Hugh Binning—The Works of the Rev. Hugh Binning

From John Yeardley's Conversion to the Commencement of his Public Ministry.
1803--1815. John Yeardley was born on the 3rd of the First Month, 1786, at a small farm-house beside Orgreave Hall, in the valley of the Rother, four miles south of Rotherham. His parents, Joel and Frances Yeardley, farmed some land, chiefly pasture, and his mother is said to have been famous for her cream-cheeses, which she carried herself to Sheffield market. She was a pious and industrious woman; but, through the misconduct of her husband, was sometimes reduced to such straits as scarcely to have
John Yeardley—Memoir and Diary of John Yeardley, Minister of the Gospel

Heralds of the Gospel
"Sent forth by the Holy Ghost," Paul and Barnabas, after their ordination by the brethren in Antioch, "departed unto Seleucia; and from thence they sailed to Cyprus." Thus the apostles began their first missionary journey. Cyprus was one of the places to which the believers had fled from Jerusalem because of the persecution following the death of Stephen. It was from Cyprus that certain men had journeyed to Antioch, "preaching the Lord Jesus." Acts 11:20. Barnabas himself was "of the country of Cyprus"
Ellen Gould White—The Acts of the Apostles

"And Watch unto Prayer. "
1 Pet. iv. 7.--"And watch unto prayer." "Watch." A Christian should watch. A Christian is a watchman by office. This duty of watchfulness is frequently commanded and commended in scripture, Matt. xxiv. 42, Mark xiii. 33, 1 Cor. xvi. 13, Eph. vi. 18, 1 Pet. v. 8, Col. iv. 2; Luke xii. 37. David did wait as they that did watch for the morning light. The ministers of the gospel are styled watchmen in scripture and every Christian should be to himself as a minister is to his flock, he should watch over
Hugh Binning—The Works of the Rev. Hugh Binning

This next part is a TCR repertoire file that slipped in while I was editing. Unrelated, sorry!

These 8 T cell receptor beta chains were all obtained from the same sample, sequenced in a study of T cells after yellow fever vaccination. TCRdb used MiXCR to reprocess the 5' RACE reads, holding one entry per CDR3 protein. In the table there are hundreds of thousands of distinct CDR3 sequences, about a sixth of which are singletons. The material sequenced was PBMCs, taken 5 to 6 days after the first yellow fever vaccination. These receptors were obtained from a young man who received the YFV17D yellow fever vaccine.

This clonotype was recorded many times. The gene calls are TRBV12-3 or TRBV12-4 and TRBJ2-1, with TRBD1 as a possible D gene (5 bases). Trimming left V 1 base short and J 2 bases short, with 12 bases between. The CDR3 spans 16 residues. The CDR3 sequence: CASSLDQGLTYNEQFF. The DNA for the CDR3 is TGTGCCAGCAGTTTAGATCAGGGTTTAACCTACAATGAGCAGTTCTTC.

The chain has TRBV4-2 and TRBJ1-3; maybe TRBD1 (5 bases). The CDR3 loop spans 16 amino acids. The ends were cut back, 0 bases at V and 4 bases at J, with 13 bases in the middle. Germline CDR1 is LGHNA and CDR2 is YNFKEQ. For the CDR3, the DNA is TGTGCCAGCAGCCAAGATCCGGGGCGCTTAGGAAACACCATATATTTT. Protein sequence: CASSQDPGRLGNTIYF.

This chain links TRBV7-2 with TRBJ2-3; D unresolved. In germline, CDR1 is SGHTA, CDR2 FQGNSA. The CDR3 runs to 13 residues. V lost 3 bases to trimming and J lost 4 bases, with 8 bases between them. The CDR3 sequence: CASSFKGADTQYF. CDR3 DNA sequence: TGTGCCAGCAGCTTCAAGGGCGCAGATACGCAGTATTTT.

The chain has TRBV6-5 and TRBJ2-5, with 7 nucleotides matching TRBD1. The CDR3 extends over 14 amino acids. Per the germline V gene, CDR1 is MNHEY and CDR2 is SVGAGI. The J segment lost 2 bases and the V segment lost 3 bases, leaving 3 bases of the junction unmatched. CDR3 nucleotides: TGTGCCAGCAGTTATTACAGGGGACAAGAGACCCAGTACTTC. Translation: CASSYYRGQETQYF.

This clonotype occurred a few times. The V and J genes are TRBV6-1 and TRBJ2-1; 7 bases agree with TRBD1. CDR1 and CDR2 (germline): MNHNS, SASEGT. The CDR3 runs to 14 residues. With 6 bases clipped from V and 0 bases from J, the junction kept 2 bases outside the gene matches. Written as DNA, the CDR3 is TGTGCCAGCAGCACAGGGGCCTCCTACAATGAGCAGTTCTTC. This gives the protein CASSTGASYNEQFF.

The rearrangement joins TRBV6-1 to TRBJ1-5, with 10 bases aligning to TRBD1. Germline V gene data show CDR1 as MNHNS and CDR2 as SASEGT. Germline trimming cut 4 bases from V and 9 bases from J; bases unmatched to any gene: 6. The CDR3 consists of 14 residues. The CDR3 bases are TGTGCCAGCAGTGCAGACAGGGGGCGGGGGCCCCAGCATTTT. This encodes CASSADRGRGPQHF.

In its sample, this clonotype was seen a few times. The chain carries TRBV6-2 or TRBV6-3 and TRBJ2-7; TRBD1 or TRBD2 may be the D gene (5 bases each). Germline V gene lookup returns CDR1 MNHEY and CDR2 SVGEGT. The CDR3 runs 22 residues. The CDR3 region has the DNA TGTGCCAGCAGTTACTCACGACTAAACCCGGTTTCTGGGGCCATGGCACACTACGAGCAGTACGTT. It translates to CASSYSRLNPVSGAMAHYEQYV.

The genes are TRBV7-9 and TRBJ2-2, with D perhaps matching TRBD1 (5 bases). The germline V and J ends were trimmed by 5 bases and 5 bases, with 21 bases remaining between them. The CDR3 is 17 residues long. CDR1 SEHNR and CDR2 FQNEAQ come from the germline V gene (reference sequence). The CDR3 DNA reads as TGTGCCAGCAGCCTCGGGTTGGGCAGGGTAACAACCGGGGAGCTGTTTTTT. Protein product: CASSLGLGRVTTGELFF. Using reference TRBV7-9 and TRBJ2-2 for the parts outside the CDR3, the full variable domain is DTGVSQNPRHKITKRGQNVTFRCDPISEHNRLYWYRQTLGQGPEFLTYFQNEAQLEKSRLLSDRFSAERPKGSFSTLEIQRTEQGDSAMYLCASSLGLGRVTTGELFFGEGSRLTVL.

Epistle xxxii. To Anastasius, Presbyter .
To Anastasius, Presbyter [1714] . Gregory to Anastasius, &c. That a good man out of the good treasure of his heart bringeth forth good things (Matth. xii. 35; Luke vi. 45), this thy Charity has shewn, both in thy habitual life and lately also in thy epistle; wherein I find two persons at issue with regard to virtues; that is to say, thyself contending for charity, and another for fear and humility. And, though occupied with many things, though ignorant of the Greek language, I have nevertheless sat
Saint Gregory the Great—the Epistles of Saint Gregory the Great

Exhortations to Christians as they are Children of God
1 There is a bill of indictment against those who declare to the world they are not the children of God: all profane persons. These have damnation written upon their forehead. Scoffers at religion. It were blasphemy to call these the children of God. Will a true child jeer at his Father's picture? Drunkards, who drown reason and stupefy conscience. These declare their sin as Sodom. They are children indeed, but cursed children' (2 Peter 2:14). 2 Exhortation, which consists of two branches. (i) Let
Thomas Watson—The Beatitudes: An Exposition of Matthew 5:1-12

Cross References
Mark 13:33
Take ye heed, watch and pray: for ye know not when the time is.

Acts 1:14
These all continued with one accord in prayer and supplication, with the women, and Mary the mother of Jesus, and with his brethren.

Ephesians 6:18
Praying always with all prayer and supplication in the Spirit, and watching thereunto with all perseverance and supplication for all saints;